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Food Safety Modernization Act: Navigate New Exposures with Best Practices

For motor carriers, a key to protecting themselves against all types of claims is having broad insurance coverage.
By: | September 12, 2017 • 6 min read

Many things can go wrong during the transportation of food.

Lax sanitation and temperature control can lead to outbreaks of foodborne illness with harmful effects on consumers. Poor security can result in contamination or thefts of entire shipments. Ambiguous contract language could result in finger pointing among food suppliers, shippers, carriers, distributors and their insurers.

The transportation of human and animal food is subject to strict federal regulation.  The FDA Food Safety Modernization Act (FSMA) rule on Sanitary Transportation of Human and Animal Food seeks to strengthen safety standards even further by mandating record-keeping requirements for each party in the food transportation chain.

It does not, however, introduce unfamiliar protocols or change how damage or adulteration is determined.

Defining what qualifies as damage/adulteration remains defined by the Food, Drug and Cosmetics Act of 2005. Also, the Carmack Amendment remains the legislative authority on motor carriers’ legal liability. While the FSMA rule reinforces existing best practices, it doesn’t increase exposure or impact the liability landscape within the food supply chain.

“It was not the FDA’s intent to change how the cargo insurance claims process is handled,” said Ray Lampley, Associate Manager, Inland Marine Claims, Travelers. “It continues to show itself to be more of a perceived risk than a real risk from an insurance and claims perspective.”

“Many motor carriers are already meeting the performance-based standards put forth by the FSMA,” said Adam Sellars, Inland Marine Risk Control Specialist, Travelers. “The challenge will lie in formalizing their documentation procedures.”

To fulfill their record-keeping requirements in the areas of training, sanitation, and temperature control — and help protect themselves from any new exposure or potential claim situation — motor carriers should consider these best practices:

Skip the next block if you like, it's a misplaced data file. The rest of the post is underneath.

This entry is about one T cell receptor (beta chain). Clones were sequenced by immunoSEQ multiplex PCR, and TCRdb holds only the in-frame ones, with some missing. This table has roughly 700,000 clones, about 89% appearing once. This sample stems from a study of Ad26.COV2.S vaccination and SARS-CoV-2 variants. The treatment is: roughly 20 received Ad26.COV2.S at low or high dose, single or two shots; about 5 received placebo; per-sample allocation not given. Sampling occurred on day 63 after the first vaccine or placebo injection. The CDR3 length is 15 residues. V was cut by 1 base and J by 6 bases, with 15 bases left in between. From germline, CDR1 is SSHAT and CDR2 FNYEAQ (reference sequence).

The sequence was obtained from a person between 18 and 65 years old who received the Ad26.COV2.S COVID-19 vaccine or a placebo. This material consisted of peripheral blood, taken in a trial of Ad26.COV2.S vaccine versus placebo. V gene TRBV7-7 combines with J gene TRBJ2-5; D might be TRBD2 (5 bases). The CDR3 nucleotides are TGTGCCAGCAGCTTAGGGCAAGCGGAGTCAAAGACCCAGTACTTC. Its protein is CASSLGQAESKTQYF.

1. Training

Driver training is required at time of hire, but it needs to expand beyond the basics of operating a tractor trailer. Drivers must be made aware of their responsibilities in ensuring the safety of their shipment from start to finish. And per the FSMA, there must be documentation of that training.

“Drivers will have their traditional orientation that relates to collision avoidance and defensive driving. But they also need training that is specific to safe food handling and sanitary transportation,” Sellars said.

That begins before the cargo is even loaded. Drivers should first ensure their trailer is clean and maintained at the proper temperature when hauling refrigerated/frozen foods. A carrier should develop and implement written procedures that specify practices for cleaning, sanitizing if necessary, inspecting vehicles and transportation equipment, and specifying how they will monitor and record in-transit temperatures.

2. Sanitation

Maintaining clean trailers is paramount to the prevention of cross-contamination. Records should specify practices for cleaning, sanitizing if necessary, and inspecting vehicles and transportation equipment. That may be the responsibility of the shipper or the carrier, depending on what their contract stipulates.

“The FSMA doesn’t provide any specific recommendation around how or when the trailer should be cleaned. They leave that up to the transportation parties and shippers to decide. The key element is ensuring that records are maintained that demonstrate appropriate cleaning and sanitation practices were implemented,” Sellars said.

“If the shipper cleaned the trailer before loading, the shipper should document that. The carrier should obtain copies of that record or validate it themselves.”

3. Temperature Monitoring

Temperature control is one of the most important aspect of preventing the growth of bacteria that can lead to illness. The old-fashioned way to monitor temperature is for the driver to pull over periodically and check the trailer temperature manually, recording the numbers on a paper log. But that method can be far from perfect.

When using this method, it may be too late to save the cargo from spoilage by the time the driver discovers an inadequate reading and arranges for a maintenance provider or backup truck to get to the location.

“The rule doesn’t require carriers to have a system in place for real-time monitoring, but many leading carriers are using that technology. Some of the more sophisticated shippers will use telemetry to monitor temperatures in transit,” Sellars said. “That way a sensor can send an alert to the driver or a main office as soon as the temperature approaches an unsafe level, and action can be taken immediately to reroute that truck or otherwise fix the issue.”